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Old 05-04-2019, 11:47 AM   #1  
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Default Glider to Private Power

I have a PPL glider endorsement.
I have logged about 300 hours. Lots of cross county as I did quite a bit of competition flying.
I am interested in transitioning to power.
Can I use any of my hours towards my power rating?

I am also thinking of purchasing something like a cherokee 180 to train in and build hours.
How do you think I will be treated by the insurance companies at first?

Are there any accelerated flight schools that will allow you to use your own aircraft?

Thanks
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Old 05-04-2019, 01:18 PM   #2  
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Quote:
Originally Posted by SawDustMaker View Post
I have a PPL glider endorsement.
I have logged about 300 hours. Lots of cross county as I did quite a bit of competition flying.
I am interested in transitioning to power.
Can I use any of my hours towards my power rating?

I am also thinking of purchasing something like a cherokee 180 to train in and build hours.
How do you think I will be treated by the insurance companies at first?

Are there any accelerated flight schools that will allow you to use your own aircraft?

Thanks
Go to a local flight school and start taking lessons! If you own your own airplane, hire a private instructor. Your glider time will count for some ratings but more importantly, get the private pilot single engine land add-on. You'll need to get a third class medical as well.

I get nervous when people mention, "accelerated flight schools". It's more important to get quality instruction that will make you a safe pilot than ratings from diploma mills.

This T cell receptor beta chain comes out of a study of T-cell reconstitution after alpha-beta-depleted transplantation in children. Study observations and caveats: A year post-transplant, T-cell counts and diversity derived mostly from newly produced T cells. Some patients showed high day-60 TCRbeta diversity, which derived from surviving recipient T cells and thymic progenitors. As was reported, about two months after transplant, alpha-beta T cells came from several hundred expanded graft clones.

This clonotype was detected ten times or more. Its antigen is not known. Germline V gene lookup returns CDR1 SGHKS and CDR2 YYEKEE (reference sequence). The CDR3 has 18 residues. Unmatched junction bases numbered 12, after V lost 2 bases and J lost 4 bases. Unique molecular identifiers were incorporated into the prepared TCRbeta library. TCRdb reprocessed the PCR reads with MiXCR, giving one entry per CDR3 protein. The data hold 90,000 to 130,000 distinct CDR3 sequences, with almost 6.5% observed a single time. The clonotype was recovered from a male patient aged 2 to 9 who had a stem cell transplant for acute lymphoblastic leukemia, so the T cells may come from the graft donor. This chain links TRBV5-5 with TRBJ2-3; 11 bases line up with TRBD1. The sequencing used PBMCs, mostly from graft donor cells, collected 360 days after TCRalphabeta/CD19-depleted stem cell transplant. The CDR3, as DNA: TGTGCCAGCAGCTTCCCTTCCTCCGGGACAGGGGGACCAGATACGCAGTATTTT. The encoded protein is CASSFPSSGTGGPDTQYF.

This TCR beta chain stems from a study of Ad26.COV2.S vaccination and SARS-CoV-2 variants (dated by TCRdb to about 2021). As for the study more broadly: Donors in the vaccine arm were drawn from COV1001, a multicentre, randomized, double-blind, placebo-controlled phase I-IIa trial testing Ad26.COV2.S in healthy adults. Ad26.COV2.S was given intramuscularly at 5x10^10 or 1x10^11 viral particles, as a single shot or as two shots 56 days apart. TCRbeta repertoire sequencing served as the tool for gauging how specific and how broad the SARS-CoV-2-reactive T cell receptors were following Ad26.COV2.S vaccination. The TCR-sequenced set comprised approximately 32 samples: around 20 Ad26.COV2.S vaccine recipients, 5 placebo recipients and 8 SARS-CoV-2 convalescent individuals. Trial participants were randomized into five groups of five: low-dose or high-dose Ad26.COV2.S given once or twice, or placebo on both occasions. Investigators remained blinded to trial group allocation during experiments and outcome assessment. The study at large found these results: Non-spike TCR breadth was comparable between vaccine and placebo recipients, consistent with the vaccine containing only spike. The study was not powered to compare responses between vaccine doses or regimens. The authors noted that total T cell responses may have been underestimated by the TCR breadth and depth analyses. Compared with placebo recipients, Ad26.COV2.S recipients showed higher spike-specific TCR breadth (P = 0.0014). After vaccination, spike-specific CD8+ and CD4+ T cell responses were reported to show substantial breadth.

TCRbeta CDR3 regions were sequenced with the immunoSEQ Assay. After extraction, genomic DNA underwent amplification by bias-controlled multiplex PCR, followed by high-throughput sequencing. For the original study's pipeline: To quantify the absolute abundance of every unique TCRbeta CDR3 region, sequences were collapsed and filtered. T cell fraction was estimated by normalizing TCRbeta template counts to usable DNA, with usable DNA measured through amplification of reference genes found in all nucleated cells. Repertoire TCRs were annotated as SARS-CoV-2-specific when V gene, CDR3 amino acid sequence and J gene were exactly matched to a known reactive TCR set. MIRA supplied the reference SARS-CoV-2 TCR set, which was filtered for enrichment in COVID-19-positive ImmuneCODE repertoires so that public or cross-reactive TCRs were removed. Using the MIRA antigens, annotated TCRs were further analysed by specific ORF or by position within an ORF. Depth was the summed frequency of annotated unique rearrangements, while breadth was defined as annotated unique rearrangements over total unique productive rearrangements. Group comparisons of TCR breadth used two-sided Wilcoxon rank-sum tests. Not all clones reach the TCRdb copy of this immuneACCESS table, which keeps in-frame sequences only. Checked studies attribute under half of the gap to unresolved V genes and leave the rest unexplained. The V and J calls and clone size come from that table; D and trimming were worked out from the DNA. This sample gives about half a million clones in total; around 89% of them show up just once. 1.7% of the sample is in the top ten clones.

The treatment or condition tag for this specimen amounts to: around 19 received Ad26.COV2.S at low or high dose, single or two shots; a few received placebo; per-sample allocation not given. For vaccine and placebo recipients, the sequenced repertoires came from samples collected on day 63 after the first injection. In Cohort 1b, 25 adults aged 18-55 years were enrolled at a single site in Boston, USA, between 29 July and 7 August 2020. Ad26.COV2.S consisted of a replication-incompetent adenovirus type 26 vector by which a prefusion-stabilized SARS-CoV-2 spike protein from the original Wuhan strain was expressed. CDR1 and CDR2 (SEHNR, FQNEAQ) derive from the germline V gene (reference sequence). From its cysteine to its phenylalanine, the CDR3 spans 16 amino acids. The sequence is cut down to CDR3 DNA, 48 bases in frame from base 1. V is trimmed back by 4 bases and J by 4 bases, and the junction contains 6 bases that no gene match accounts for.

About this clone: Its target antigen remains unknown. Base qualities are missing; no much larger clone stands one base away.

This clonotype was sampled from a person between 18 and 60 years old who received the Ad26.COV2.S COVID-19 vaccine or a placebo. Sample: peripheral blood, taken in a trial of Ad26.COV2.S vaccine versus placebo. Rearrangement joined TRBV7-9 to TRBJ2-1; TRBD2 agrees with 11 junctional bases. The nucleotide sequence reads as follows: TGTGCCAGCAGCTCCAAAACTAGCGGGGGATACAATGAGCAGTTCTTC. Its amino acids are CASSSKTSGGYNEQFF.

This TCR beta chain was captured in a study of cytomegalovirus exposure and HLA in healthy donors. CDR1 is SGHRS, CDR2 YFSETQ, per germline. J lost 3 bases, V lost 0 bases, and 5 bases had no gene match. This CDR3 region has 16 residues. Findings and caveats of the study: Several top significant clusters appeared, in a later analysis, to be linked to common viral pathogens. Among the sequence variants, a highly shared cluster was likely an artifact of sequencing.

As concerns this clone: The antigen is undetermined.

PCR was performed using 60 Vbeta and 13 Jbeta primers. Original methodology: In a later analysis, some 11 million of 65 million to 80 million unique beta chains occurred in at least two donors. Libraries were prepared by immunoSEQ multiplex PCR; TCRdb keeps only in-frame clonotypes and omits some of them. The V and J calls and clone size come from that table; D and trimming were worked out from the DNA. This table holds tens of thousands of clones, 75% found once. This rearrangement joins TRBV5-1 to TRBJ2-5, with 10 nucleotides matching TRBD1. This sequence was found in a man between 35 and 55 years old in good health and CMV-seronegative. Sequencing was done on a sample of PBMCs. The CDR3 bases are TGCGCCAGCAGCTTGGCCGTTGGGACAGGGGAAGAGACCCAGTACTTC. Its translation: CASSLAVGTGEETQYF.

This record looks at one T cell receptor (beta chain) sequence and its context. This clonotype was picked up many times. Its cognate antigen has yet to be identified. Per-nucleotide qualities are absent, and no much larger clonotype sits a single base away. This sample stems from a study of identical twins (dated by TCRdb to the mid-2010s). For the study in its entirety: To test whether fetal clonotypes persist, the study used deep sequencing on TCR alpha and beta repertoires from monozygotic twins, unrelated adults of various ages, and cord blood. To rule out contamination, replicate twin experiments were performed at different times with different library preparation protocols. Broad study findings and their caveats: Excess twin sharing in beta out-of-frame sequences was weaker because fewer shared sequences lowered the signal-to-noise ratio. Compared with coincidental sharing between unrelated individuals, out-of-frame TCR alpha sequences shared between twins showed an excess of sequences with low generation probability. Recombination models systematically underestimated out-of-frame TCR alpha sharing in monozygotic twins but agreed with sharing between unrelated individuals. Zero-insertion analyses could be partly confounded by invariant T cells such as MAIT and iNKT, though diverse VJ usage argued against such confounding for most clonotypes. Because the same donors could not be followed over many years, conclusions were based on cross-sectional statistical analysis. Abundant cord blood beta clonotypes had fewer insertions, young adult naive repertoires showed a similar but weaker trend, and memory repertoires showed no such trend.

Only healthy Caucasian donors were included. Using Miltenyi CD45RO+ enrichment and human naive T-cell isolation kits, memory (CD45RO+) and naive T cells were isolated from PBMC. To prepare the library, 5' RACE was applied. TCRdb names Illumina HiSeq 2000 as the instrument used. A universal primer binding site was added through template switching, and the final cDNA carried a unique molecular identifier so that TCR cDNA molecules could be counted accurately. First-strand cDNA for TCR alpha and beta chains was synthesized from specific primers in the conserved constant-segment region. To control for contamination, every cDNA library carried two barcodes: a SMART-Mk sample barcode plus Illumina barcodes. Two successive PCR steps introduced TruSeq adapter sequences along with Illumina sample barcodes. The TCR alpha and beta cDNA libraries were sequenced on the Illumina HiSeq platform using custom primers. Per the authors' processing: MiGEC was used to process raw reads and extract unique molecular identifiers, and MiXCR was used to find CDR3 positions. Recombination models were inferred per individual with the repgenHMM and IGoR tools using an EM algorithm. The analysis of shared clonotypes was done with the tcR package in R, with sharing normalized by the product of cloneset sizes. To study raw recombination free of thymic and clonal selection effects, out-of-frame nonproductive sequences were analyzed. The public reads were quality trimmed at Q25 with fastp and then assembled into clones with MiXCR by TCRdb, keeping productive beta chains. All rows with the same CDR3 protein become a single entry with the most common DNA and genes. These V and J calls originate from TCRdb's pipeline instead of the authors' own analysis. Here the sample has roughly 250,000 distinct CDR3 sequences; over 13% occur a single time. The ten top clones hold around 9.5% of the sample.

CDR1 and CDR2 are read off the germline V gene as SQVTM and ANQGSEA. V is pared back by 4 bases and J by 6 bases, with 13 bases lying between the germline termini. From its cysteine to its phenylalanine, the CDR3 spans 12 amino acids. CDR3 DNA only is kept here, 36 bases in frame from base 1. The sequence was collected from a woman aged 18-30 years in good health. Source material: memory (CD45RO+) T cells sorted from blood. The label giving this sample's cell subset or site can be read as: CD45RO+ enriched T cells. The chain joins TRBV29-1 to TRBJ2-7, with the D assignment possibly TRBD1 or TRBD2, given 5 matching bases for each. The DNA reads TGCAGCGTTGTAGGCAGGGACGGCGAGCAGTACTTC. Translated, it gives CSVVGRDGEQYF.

Also, after you get your add-on, get the tow pilot sign off and high performance sign off. The glider club should keep you busy unless you have a winch. Much of your total time should count towards a commercial license. You can read FAR 61 for the details but that's a topic for another day.

Good luck!

Last edited by 155mm; 05-04-2019 at 01:28 PM.
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Old 05-04-2019, 02:32 PM   #3  
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Your glider hours will not count toward your private ASEL, but you should progress quickly because of your experience. Insurance companies will most likely treat you as a normal student pilot.

If you want to tow, most tow planes are tailwheel so you'll need to get that endorsement. Plus the towing operation will usually want you to have about 100 hrs or so tailwheel time for their insurance. You can tow for a club operation without a commercial airplane certificate, but not for a commercial glider operation.
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Old 05-04-2019, 02:41 PM   #4  
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"61.129 Aeronautical experience.
(a)For an airplane single-engine rating. Except as provided in paragraph (i) of this section, a person who applies for a commercial pilot certificate with an airplane category and single-engine class rating must log at least 250 hours of flight time as a pilot that consists of at least:

(1) 100 hours in powered aircraft, of which 50 hours must be in airplanes......."

Interestingly, if you have 50 hours of motor glider time that should count towards the 100 hours of powered aircraft time.
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Old 05-04-2019, 02:44 PM   #5